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  • Periodic Report Summary 6 - EUROHYP-1 (European multicentre, randomised, phase III clinical trial of hypothermia plus best medical treatment versus best medical treatment alone for acute ischaemic stroke)

Periodic Report Summary 6 - EUROHYP-1 (European multicentre, randomised, phase III clinical trial of hypothermia plus best medical treatment versus best medical treatment alone for acute ischaemic stroke)

Project Context and Objectives:
The social and economic burdens of stroke are enormous. Stroke is the second cause of death in the European Union (EU), with over 500,000 deaths each year. Taking the EU27, Croatia, Iceland, Norway, and Switzerland together, Eurostat estimates, based on hospital discharge reports, a staggering 1.9 million strokes per year, with an estimated 1.33 million new strokes and 0.57 million recurrent events. Considering that the large majority of stroke patients (80 to 85%) have ischaemic events - these represent about 1.52 million ischaemic strokes every year in Europe. Therefore, most of the stroke burden is because of ischaemic stroke, and for this reason EuroHYP-1 focuses on ischaemic stroke in order to answer this most pressing need.
Project Objectives:
(1) Generate robust evidence (Class I) about the therapeutic effects of mild hypothermia (34-35°C) in patients with acute ischaemic stroke. The objective is to perform a trial with the highest quality standards in terms of trial design and conduct. This objective will be achieved via the completion of a trial which has been conceived based on the direct involvement and advice of the leading European stroke scientists and the support by pan-European stroke organisations (for example the European Stroke Organisation - ESO).
(2) Share and disseminate effectively the data generated with the clinical study in order to inform evidence-based recommendations about the effect (benefit, futility, or harm) of mild hypothermia (34-35°C) for patients with acute ischaemic stroke started within 6 hours of onset.
(3) In case of positive results, support the adoption of the new treatment in all European Member States, as well as other regions in the world through a focused effort to influence guideline development and clinical best-practice dissemination. This effort aims at changing current clinical practice and will be conducted in close collaboration with the European and National Stroke Associations, forums that regularly organize Medical Education Events.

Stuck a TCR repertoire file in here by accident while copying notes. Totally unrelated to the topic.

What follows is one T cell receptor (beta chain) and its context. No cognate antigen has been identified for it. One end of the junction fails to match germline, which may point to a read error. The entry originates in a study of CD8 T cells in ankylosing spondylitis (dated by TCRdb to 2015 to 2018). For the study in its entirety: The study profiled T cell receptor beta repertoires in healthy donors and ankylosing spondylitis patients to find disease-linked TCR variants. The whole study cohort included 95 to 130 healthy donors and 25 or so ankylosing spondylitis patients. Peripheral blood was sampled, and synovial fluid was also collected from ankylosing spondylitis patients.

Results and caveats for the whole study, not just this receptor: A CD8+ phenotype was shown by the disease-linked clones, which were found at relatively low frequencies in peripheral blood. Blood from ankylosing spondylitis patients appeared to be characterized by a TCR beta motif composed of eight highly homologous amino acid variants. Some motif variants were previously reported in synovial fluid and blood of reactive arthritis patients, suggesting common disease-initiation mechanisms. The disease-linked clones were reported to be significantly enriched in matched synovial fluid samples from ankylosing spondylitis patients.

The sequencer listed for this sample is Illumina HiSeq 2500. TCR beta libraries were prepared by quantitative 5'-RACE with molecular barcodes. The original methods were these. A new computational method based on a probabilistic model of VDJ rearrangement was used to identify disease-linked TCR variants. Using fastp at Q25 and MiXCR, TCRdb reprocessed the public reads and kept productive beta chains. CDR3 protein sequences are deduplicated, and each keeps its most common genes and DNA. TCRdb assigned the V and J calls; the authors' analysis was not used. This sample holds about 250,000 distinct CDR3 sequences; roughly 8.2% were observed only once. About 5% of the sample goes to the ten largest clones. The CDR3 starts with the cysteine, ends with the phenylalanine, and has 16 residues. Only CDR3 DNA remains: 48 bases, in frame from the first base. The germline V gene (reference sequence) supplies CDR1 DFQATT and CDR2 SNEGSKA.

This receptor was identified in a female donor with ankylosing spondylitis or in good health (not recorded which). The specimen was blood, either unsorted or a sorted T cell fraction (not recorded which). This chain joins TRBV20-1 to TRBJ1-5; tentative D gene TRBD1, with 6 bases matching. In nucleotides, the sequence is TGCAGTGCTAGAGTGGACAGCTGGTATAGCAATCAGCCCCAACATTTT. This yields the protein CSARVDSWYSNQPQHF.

(4) Embedded into the randomized clinical trial design are supplementary studies that will identify patient characteristics: gender and age, imaging or biochemical characteristics - predicting benefit, futility or harm of mild hypothermia (34-35° C).
(5) Through the use of a state-of-the-art imaging platform, to test the hypotheses that the protective effect of cooling is accompanied by a reduction in infarct size, reduced brain swelling, and a reduced incidence of haematoma formation in patients who have also received thrombolysis.
(6) To validate with undisputed, robust clinical evidence several leading theorems linked to the beneficial effect of cooling, by analysis of brain damage and inflammation-related biomarkers. Importantly, these biomarkers will be provided and studied in close collaboration with innovation-oriented SMEs from Europe.
(7) To determine the health-economic impact of therapeutic cooling. Specifically, economic analysis will assess the hypothesis that therapeutic cooling - in spite of the higher initial, acute-care costs - reduces expenditure in the rehabilitation and long-term care and alleviates the burden on health care systems and families.
(8) The incorporation of cooling technologies produced and developed by research-oriented European SMEs. Accordingly, the objective is to create an innovation platform, enabling the further improvement in the area of cooling technologies.
Project Results:
By the end of year six of the project the EuroHyp-1 consortium achieved several important results. Regulatory approval has been obtained in thirteen countries: Belgium, Denmark, Finland, France, Germany, Italy, Ireland, Lithuania, Poland, Spain, Sweden, Turkey and UK. 26 sites in seven countries are open for patient recruitment. A total of 98 patients have been recruited by the end of February 2017.